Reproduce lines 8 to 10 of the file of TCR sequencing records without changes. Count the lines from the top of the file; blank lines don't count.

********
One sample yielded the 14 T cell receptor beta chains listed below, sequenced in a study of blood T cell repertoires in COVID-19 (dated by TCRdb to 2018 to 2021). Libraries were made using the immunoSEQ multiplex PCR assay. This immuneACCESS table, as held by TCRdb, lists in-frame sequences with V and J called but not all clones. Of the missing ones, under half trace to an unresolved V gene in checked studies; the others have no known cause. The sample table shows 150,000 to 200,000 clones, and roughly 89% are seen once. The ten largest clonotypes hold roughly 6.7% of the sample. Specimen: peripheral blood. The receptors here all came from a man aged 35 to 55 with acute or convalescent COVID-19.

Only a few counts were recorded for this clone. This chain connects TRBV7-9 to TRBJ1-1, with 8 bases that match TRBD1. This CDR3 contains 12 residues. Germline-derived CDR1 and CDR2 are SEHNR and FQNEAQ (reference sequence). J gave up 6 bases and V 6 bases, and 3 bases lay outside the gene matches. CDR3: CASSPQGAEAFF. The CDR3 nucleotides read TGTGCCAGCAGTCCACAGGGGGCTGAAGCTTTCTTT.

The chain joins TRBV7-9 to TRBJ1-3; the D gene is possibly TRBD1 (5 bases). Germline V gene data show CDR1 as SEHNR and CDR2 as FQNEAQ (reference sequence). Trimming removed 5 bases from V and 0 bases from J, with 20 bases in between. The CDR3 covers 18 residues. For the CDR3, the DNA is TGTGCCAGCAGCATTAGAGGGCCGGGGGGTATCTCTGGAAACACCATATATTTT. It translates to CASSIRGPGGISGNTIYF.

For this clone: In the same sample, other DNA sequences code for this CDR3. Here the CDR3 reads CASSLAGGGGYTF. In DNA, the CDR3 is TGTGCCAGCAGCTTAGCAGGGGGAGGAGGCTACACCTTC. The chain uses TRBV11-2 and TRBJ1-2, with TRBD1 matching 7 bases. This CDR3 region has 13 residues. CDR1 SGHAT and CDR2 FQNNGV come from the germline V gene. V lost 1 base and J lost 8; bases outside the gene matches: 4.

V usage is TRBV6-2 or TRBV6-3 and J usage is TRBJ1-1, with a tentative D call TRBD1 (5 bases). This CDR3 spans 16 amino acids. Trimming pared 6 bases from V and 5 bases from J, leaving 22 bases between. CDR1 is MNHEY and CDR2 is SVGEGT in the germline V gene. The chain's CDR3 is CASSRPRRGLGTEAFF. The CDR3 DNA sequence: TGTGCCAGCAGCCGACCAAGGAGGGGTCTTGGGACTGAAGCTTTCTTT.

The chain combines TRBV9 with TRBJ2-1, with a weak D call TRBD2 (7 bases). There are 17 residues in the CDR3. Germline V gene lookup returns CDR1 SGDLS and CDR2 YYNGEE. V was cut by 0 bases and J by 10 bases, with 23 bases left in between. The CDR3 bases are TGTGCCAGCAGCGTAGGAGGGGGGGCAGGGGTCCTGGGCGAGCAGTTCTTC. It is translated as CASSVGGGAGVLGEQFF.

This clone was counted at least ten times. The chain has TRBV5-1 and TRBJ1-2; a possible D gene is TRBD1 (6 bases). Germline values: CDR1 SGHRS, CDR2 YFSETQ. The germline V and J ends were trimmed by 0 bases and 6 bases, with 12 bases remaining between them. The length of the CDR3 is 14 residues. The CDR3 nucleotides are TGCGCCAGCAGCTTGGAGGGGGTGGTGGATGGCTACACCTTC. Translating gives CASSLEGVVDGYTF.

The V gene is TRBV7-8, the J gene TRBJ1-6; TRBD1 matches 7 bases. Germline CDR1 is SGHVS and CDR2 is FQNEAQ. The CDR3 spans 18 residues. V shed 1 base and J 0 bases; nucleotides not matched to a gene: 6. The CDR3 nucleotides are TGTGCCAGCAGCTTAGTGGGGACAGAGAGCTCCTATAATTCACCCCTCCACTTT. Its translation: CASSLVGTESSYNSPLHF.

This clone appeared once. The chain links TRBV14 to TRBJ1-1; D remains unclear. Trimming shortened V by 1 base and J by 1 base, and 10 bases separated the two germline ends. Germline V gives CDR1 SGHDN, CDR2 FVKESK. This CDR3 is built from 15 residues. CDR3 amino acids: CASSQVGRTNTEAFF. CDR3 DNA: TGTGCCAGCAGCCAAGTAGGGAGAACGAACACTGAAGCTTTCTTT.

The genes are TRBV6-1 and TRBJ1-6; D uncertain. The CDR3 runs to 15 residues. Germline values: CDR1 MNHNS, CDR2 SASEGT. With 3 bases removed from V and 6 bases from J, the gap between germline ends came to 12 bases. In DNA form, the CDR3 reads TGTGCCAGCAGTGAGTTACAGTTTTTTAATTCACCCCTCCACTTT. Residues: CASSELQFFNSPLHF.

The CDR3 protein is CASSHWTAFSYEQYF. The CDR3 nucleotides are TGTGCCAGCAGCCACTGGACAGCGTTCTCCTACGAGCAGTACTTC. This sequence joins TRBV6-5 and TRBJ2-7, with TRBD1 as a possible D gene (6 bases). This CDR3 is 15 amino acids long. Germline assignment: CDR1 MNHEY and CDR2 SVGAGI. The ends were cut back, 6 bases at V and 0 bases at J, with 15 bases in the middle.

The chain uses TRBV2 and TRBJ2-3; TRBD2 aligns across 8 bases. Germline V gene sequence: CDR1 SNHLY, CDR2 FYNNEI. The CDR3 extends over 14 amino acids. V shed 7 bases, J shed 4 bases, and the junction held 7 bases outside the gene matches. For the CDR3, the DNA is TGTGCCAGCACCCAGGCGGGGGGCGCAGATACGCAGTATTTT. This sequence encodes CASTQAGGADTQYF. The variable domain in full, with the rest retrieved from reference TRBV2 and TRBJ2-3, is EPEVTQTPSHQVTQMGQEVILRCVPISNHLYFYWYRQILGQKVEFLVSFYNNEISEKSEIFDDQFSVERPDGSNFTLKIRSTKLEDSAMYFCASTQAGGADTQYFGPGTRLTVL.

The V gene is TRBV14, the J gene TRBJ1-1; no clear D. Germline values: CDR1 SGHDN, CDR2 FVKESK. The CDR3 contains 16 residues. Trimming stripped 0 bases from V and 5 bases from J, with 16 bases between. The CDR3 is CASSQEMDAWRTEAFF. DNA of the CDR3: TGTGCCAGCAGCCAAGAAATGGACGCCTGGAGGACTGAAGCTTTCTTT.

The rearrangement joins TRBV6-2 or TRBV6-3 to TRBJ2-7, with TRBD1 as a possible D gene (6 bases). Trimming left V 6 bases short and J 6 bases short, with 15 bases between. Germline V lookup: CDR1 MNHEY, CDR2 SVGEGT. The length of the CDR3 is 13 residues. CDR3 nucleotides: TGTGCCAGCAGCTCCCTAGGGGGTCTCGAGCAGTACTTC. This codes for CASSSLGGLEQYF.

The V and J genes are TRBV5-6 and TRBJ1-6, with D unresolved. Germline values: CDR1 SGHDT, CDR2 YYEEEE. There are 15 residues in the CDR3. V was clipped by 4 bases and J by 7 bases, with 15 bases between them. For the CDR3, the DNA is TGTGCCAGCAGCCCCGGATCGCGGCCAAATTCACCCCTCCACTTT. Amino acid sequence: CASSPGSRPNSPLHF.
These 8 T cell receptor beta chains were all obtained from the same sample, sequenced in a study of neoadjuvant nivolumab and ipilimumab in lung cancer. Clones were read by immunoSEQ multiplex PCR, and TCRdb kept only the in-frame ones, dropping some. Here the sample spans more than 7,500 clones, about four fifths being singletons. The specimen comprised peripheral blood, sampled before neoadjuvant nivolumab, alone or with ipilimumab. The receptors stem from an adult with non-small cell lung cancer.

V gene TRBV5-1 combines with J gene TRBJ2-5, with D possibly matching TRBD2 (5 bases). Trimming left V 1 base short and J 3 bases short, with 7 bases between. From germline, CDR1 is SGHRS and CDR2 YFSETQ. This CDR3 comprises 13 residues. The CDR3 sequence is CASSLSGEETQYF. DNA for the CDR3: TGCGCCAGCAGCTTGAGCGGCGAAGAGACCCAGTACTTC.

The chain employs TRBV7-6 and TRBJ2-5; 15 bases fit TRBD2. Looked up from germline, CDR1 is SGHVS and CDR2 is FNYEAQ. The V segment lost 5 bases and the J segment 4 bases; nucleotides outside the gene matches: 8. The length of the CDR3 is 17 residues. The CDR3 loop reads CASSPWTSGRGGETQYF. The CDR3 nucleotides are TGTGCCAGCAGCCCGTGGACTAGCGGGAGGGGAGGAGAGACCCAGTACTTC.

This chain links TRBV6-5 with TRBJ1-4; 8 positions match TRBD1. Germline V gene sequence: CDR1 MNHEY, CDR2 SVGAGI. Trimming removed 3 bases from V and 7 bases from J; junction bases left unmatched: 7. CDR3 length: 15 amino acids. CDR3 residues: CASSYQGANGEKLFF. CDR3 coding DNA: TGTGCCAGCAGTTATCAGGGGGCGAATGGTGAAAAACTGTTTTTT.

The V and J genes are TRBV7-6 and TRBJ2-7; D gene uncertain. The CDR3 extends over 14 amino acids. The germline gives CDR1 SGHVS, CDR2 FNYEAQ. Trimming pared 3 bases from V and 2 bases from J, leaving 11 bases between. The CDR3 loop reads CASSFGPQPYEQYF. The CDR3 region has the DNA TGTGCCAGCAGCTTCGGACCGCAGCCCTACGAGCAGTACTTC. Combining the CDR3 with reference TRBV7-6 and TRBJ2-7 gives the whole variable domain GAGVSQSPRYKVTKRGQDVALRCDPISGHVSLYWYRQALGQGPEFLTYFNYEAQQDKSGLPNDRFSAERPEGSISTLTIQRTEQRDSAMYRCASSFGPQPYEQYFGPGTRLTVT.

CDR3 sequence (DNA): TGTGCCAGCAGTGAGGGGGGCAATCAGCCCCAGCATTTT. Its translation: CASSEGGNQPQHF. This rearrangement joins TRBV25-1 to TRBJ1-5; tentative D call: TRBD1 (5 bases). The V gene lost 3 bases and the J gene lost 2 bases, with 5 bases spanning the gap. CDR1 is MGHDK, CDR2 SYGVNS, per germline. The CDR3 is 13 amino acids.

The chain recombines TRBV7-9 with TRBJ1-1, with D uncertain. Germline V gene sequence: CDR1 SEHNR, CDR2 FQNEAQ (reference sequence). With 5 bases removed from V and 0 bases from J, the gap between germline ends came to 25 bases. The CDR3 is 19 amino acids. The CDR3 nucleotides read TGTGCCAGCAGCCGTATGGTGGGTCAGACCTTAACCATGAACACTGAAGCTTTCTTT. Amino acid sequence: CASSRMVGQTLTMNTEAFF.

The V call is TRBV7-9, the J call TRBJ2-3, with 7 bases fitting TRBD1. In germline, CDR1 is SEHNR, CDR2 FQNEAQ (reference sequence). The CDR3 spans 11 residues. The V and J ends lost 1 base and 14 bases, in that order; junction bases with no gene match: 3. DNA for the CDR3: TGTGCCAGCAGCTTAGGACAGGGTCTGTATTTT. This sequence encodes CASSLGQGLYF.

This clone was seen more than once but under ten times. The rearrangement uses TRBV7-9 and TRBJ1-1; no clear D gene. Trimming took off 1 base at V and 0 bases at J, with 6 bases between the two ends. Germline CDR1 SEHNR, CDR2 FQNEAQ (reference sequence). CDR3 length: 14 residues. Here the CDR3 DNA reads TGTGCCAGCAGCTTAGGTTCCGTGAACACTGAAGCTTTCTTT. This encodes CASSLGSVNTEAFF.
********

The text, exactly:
The V gene is TRBV7-8, the J gene TRBJ1-6; TRBD1 matches 7 bases. Germline CDR1 is SGHVS and CDR2 is FQNEAQ. The CDR3 spans 18 residues. V shed 1 base and J 0 bases; nucleotides not matched to a gene: 6. The CDR3 nucleotides are TGTGCCAGCAGCTTAGTGGGGACAGAGAGCTCCTATAATTCACCCCTCCACTTT. Its translation: CASSLVGTESSYNSPLHF.

This clone appeared once. The chain links TRBV14 to TRBJ1-1; D remains unclear. Trimming shortened V by 1 base and J by 1 base, and 10 bases separated the two germline ends. Germline V gives CDR1 SGHDN, CDR2 FVKESK. This CDR3 is built from 15 residues. CDR3 amino acids: CASSQVGRTNTEAFF. CDR3 DNA: TGTGCCAGCAGCCAAGTAGGGAGAACGAACACTGAAGCTTTCTTT.

The genes are TRBV6-1 and TRBJ1-6; D uncertain. The CDR3 runs to 15 residues. Germline values: CDR1 MNHNS, CDR2 SASEGT. With 3 bases removed from V and 6 bases from J, the gap between germline ends came to 12 bases. In DNA form, the CDR3 reads TGTGCCAGCAGTGAGTTACAGTTTTTTAATTCACCCCTCCACTTT. Residues: CASSELQFFNSPLHF.